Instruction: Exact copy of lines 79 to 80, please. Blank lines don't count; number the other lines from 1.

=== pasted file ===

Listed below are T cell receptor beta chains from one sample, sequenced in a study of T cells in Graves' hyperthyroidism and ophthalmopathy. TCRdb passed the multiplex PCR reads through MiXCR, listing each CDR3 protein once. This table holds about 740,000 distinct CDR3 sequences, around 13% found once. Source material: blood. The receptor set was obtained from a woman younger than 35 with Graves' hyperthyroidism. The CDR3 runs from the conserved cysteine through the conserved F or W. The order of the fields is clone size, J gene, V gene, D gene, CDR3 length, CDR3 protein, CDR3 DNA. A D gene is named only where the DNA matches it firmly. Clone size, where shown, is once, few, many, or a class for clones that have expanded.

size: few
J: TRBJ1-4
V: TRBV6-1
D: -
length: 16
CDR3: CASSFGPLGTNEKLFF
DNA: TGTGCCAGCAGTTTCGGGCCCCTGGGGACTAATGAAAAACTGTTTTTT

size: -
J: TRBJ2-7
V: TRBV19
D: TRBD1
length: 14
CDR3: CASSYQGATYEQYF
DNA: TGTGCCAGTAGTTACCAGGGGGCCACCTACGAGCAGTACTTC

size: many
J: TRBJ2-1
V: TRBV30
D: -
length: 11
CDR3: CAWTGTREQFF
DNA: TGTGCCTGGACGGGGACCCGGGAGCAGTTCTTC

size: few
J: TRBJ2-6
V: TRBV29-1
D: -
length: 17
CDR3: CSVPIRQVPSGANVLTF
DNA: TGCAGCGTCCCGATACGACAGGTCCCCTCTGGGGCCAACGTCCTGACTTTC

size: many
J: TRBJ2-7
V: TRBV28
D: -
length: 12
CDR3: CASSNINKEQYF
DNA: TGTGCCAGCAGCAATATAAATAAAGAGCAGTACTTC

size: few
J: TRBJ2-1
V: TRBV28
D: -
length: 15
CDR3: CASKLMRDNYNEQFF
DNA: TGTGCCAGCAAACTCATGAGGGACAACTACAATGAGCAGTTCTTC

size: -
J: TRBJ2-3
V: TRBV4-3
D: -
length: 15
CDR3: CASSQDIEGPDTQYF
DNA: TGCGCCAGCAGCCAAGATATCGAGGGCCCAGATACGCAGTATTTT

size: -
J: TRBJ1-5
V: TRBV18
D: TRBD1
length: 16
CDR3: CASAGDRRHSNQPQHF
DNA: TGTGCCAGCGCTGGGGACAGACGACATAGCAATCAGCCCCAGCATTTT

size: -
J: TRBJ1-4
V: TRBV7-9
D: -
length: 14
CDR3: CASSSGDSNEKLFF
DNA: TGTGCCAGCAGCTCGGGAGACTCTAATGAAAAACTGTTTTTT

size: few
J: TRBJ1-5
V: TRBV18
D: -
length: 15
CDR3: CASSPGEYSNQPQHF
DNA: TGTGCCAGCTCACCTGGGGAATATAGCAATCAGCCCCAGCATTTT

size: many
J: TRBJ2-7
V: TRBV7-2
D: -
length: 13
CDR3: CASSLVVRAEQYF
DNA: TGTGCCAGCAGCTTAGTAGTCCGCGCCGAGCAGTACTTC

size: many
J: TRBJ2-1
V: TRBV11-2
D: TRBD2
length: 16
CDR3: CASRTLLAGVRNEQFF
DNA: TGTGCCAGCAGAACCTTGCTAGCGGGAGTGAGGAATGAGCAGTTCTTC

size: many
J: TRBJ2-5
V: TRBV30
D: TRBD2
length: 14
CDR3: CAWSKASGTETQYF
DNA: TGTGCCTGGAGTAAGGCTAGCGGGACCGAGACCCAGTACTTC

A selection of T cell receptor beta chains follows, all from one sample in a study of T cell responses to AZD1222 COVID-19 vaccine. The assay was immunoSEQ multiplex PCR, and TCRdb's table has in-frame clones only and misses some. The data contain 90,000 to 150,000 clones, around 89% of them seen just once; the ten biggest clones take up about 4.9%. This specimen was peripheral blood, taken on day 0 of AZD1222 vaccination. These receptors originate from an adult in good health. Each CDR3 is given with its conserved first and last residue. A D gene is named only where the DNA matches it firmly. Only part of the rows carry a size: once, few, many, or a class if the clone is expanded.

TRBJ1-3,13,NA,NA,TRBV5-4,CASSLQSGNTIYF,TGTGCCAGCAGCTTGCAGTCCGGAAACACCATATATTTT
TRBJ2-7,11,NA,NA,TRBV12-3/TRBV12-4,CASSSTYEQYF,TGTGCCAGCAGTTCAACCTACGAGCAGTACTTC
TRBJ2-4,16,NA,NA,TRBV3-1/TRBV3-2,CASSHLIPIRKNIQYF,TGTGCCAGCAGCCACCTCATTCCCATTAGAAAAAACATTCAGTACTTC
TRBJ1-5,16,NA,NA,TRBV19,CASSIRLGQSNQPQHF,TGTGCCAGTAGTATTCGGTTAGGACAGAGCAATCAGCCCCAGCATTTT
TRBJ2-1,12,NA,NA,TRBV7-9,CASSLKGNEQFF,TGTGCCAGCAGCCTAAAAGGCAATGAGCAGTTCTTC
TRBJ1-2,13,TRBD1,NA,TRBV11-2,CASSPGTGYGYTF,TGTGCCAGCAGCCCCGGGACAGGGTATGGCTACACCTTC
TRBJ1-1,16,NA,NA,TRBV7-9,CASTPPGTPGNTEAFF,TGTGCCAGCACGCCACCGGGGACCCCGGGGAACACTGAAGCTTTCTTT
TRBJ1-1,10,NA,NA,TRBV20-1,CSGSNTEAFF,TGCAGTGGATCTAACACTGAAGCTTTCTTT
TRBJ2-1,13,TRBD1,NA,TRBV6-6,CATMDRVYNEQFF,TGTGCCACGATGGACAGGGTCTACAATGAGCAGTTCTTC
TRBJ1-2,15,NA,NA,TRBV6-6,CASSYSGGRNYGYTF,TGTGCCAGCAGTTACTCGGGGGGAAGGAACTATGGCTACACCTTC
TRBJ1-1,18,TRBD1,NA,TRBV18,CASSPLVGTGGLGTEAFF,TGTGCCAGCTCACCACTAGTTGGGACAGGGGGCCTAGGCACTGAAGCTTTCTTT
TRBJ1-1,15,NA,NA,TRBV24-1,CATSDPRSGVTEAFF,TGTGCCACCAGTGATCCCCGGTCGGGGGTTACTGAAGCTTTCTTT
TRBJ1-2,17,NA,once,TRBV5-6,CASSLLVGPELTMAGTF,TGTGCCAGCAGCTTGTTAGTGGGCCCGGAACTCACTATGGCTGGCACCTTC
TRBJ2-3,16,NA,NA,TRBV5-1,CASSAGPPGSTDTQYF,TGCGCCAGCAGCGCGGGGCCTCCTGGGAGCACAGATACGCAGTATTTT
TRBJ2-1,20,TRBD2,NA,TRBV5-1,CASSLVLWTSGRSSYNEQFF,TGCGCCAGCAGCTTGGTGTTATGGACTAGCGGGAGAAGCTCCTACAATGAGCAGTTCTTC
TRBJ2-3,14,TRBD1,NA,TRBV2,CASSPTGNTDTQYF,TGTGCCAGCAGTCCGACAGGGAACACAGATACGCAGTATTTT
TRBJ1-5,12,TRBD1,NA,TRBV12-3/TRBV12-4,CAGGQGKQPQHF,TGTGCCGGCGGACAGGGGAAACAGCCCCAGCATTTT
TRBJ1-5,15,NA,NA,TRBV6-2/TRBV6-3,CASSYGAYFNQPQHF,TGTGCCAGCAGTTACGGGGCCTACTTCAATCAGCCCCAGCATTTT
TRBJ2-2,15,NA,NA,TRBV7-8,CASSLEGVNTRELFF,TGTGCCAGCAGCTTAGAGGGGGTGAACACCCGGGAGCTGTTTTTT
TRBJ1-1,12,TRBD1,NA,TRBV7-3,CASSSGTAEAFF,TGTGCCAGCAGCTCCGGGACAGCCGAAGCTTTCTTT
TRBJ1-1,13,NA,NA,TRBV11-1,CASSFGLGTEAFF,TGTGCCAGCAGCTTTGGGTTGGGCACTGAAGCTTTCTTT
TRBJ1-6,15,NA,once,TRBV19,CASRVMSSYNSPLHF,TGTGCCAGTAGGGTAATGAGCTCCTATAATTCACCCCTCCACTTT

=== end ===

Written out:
size: many
J: TRBJ2-1